It’s not easy being born with the mantle of fame. Just ask Lily Collins, daughter of rock star superstar Phil and his second wife, Jill Travelman.
She had struggled with eating disorder issues as a teenager, a period she addressed in her autobiography ‘Unfiltered: No Shame, No Regrets, Just Me’. And she’s an ardent campaigner against bullying in any form.
Gulf News tabloid! caught up with the star in central London recently as she sat to discuss her role in the BBC adaption of Victor Hugo’s ‘Les Miserables’.
Collins, who turns 30 in March, plays Fantine, a character whose decline perhaps best personifies the fall and demise of so many in the classic work.
“Fantine’s transition throughout ‘Les Miserables’ is the most tragic,” she says. Her fall from grace includes falling into prostitution and having to sell her teeth for money.
“Fantine is quite naive in her imagery of love and she thinks she finds the man of her dreams in this man named Felix,” she says. “He is a wealthy young man who tricks her into believing that he will provide her with a life. However, unfortunately she has to create a life that she wasn’t planning on.”
She found the adaptation by Andrew Davis compelling and true to the original work.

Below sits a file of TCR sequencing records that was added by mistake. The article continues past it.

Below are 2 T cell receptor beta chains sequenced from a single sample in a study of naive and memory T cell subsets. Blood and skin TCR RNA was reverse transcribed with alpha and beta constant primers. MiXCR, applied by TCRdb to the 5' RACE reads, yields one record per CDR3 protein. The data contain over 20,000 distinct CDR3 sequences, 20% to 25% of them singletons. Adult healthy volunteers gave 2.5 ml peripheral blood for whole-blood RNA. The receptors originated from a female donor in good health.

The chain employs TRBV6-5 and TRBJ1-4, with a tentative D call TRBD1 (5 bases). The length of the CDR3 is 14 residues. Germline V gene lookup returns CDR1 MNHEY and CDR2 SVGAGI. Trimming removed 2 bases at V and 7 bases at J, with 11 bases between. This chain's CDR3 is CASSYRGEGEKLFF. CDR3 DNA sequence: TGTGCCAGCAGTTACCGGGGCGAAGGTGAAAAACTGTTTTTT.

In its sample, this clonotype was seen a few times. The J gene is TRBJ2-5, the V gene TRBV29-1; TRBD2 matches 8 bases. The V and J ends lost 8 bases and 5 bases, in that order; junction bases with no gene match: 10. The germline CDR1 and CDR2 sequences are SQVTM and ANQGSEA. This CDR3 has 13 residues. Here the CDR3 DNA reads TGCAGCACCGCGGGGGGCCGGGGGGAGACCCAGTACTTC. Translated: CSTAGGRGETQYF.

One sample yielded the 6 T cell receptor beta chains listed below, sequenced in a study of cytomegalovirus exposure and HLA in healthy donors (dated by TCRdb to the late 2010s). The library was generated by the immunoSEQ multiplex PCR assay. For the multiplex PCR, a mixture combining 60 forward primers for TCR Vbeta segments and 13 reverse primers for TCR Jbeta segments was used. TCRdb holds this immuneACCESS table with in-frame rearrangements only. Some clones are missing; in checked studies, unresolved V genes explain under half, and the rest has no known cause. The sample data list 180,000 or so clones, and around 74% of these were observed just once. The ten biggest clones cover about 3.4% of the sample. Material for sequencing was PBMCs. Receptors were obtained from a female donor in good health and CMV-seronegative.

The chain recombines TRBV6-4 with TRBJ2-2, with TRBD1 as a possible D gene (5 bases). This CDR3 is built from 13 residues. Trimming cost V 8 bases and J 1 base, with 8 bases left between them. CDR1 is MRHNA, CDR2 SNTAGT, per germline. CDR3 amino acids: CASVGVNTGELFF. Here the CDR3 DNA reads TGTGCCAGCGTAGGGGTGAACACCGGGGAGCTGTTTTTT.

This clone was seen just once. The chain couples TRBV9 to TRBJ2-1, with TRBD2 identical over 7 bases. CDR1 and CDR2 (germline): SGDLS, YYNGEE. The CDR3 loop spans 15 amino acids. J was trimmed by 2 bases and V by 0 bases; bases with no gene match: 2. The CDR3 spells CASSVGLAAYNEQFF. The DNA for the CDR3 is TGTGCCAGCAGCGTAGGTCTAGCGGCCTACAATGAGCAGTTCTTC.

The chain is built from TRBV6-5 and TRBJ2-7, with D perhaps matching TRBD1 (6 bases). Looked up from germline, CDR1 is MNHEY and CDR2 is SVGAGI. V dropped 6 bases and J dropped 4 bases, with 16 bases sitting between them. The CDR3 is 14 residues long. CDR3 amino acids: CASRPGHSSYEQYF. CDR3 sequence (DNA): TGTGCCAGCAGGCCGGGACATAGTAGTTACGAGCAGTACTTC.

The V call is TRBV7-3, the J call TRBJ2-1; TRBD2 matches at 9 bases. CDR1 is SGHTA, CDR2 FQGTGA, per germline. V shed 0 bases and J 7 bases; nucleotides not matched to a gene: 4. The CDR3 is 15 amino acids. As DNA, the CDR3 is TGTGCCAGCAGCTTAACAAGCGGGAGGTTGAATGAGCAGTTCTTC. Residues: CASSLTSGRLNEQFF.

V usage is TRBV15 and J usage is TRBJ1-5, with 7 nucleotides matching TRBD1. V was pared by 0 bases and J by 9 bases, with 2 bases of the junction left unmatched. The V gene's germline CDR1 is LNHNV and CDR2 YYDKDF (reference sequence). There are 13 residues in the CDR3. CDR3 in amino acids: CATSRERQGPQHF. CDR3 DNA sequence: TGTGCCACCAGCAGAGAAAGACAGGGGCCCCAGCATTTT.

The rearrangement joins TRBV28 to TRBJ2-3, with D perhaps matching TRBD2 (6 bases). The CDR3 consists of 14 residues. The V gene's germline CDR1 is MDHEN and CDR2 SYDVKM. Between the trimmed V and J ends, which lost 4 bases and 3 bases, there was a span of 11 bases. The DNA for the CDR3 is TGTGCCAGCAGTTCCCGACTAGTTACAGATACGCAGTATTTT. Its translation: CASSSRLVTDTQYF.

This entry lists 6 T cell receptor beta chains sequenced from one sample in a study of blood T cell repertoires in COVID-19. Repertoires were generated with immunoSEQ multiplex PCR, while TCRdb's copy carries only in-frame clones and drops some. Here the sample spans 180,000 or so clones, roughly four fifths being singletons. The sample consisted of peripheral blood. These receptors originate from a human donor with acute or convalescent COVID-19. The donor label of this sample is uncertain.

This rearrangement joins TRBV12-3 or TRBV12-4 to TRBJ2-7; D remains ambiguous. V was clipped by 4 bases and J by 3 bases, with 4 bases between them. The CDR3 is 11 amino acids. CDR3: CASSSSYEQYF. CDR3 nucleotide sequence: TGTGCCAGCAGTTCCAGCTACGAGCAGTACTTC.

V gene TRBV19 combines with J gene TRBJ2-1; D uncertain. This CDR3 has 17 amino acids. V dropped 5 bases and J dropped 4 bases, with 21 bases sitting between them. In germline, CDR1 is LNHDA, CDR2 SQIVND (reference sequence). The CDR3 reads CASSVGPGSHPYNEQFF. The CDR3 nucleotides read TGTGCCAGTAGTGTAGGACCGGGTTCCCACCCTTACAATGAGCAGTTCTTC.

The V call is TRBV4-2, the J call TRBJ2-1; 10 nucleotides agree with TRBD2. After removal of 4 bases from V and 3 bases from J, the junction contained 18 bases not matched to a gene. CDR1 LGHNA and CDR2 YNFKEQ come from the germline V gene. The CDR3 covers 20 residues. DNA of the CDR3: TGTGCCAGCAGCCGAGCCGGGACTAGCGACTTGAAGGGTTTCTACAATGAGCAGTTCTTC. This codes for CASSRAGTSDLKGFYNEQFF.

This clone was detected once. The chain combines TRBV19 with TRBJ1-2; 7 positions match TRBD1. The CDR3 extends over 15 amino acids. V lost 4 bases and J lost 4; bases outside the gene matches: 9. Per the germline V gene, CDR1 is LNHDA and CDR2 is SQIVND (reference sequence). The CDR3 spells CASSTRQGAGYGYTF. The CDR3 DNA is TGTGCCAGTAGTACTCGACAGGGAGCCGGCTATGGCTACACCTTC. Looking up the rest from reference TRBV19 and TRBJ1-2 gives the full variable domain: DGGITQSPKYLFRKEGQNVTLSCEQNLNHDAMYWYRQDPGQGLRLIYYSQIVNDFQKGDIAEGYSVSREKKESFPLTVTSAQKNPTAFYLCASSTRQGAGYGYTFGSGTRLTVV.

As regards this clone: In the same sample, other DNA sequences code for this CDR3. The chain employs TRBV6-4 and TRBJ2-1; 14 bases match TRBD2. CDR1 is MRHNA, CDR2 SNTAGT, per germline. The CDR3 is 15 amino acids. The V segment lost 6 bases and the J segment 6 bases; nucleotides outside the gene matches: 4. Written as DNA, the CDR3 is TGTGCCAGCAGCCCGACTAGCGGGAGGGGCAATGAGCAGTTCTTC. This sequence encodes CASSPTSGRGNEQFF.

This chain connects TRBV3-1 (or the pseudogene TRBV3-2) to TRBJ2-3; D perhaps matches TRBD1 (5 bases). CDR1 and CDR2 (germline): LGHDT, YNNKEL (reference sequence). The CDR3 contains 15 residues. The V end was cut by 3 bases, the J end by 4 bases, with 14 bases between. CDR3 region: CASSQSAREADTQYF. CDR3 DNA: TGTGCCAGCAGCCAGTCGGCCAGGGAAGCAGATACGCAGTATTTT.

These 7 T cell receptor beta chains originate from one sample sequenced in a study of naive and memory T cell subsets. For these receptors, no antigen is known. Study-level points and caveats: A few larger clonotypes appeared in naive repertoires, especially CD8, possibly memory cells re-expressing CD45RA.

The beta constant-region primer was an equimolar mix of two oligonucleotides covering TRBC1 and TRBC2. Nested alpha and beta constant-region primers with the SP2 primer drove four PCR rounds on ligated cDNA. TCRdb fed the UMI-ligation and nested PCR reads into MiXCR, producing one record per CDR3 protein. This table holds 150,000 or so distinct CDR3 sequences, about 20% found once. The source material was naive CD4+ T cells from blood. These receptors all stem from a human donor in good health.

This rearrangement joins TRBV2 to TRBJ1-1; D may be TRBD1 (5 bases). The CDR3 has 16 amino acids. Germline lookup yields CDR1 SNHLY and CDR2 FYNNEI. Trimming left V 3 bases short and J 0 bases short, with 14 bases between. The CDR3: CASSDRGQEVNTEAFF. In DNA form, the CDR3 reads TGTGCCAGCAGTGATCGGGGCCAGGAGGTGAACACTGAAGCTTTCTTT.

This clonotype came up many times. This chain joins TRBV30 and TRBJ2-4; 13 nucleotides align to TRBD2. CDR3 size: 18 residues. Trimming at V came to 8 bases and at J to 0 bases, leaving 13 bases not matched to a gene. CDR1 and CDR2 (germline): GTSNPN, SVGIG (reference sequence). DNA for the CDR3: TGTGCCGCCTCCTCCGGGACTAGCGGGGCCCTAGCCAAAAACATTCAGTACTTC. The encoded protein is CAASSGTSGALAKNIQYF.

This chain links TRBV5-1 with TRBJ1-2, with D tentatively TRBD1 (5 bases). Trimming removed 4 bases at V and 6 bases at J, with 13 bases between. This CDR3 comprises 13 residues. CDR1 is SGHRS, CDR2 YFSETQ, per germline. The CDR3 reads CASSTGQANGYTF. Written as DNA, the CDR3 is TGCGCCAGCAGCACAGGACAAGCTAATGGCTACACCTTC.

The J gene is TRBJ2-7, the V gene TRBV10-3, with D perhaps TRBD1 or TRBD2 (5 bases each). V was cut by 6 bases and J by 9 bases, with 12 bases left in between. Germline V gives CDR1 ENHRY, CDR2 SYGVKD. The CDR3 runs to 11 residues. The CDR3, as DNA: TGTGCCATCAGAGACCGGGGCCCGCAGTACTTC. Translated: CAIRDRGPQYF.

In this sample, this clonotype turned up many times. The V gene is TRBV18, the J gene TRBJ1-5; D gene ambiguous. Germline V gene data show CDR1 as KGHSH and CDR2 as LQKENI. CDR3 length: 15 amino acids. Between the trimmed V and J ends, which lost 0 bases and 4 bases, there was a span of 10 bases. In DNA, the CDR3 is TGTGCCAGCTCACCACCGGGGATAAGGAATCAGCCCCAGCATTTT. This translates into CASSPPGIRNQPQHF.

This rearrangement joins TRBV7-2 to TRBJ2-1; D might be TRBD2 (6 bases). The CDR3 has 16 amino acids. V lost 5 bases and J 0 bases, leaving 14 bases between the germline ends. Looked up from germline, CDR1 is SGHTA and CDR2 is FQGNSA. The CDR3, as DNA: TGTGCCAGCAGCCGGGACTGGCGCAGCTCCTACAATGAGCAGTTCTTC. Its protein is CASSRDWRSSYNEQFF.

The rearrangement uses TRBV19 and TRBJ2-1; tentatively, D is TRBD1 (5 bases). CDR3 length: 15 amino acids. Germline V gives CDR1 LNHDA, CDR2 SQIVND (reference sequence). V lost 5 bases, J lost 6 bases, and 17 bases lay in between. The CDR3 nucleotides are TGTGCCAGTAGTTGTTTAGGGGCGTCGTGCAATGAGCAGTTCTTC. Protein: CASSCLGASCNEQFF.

“Andrew Davies’ scripts are always so multi-layered and colourful,” she says. “There are just as many details in the stage direction as in the actual dialogue. It really paints a vivid picture and goes back to Victor Hugo’s writing.”
For Collins, the essence of ‘Les Miserables’ is compelling in itself.
“‘Les Miserables’ follows a handful of characters that are spread out throughout the different social class systems in that time,” she said. “It’s a story that many of us know. However, in this rendition, we get to delve deeper into different characters that we maybe didn’t get to see before.”
And she says director Tom Shankland also really related to the original story.
“There are redeeming qualities in every single character and also qualities that the viewer can question,” she says.
“This series has so many moving parts: an incredible cast that I feel really fortunate to work opposite, working with Tom Shankland, and the most incredible hair, make-up and costume departments. Everyone gave 110 per cent to this. Adding on top, Andrew Davies’ writing, it’s like magic.”
Don’t miss it!
‘Les Miserables’ premieres on January 13 at 9pm in the UAE on BBC First available on OSN.